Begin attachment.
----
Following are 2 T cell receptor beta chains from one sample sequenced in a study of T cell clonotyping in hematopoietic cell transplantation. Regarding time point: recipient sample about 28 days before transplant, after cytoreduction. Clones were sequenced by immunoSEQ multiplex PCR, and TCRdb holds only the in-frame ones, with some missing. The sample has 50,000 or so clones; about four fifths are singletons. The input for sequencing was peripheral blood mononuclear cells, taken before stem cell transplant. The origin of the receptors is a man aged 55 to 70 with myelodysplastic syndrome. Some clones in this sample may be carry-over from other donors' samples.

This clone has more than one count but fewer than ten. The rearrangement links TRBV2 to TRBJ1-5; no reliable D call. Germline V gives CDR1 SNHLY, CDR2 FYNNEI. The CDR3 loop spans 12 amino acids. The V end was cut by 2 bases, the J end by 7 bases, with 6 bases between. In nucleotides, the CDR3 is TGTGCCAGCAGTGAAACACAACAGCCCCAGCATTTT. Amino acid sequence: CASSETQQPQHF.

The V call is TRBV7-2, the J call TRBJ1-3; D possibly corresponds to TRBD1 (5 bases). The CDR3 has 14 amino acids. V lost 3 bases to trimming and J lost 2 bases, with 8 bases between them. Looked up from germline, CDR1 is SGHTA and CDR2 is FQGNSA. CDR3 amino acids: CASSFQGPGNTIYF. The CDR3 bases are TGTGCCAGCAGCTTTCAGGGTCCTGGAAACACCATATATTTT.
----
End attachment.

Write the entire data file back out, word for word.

Following are 2 T cell receptor beta chains from one sample sequenced in a study of T cell clonotyping in hematopoietic cell transplantation. Regarding time point: recipient sample about 28 days before transplant, after cytoreduction. Clones were sequenced by immunoSEQ multiplex PCR, and TCRdb holds only the in-frame ones, with some missing. The sample has 50,000 or so clones; about four fifths are singletons. The input for sequencing was peripheral blood mononuclear cells, taken before stem cell transplant. The origin of the receptors is a man aged 55 to 70 with myelodysplastic syndrome. Some clones in this sample may be carry-over from other donors' samples.

This clone has more than one count but fewer than ten. The rearrangement links TRBV2 to TRBJ1-5; no reliable D call. Germline V gives CDR1 SNHLY, CDR2 FYNNEI. The CDR3 loop spans 12 amino acids. The V end was cut by 2 bases, the J end by 7 bases, with 6 bases between. In nucleotides, the CDR3 is TGTGCCAGCAGTGAAACACAACAGCCCCAGCATTTT. Amino acid sequence: CASSETQQPQHF.

The V call is TRBV7-2, the J call TRBJ1-3; D possibly corresponds to TRBD1 (5 bases). The CDR3 has 14 amino acids. V lost 3 bases to trimming and J lost 2 bases, with 8 bases between them. Looked up from germline, CDR1 is SGHTA and CDR2 is FQGNSA. CDR3 amino acids: CASSFQGPGNTIYF. The CDR3 bases are TGTGCCAGCAGCTTTCAGGGTCCTGGAAACACCATATATTTT.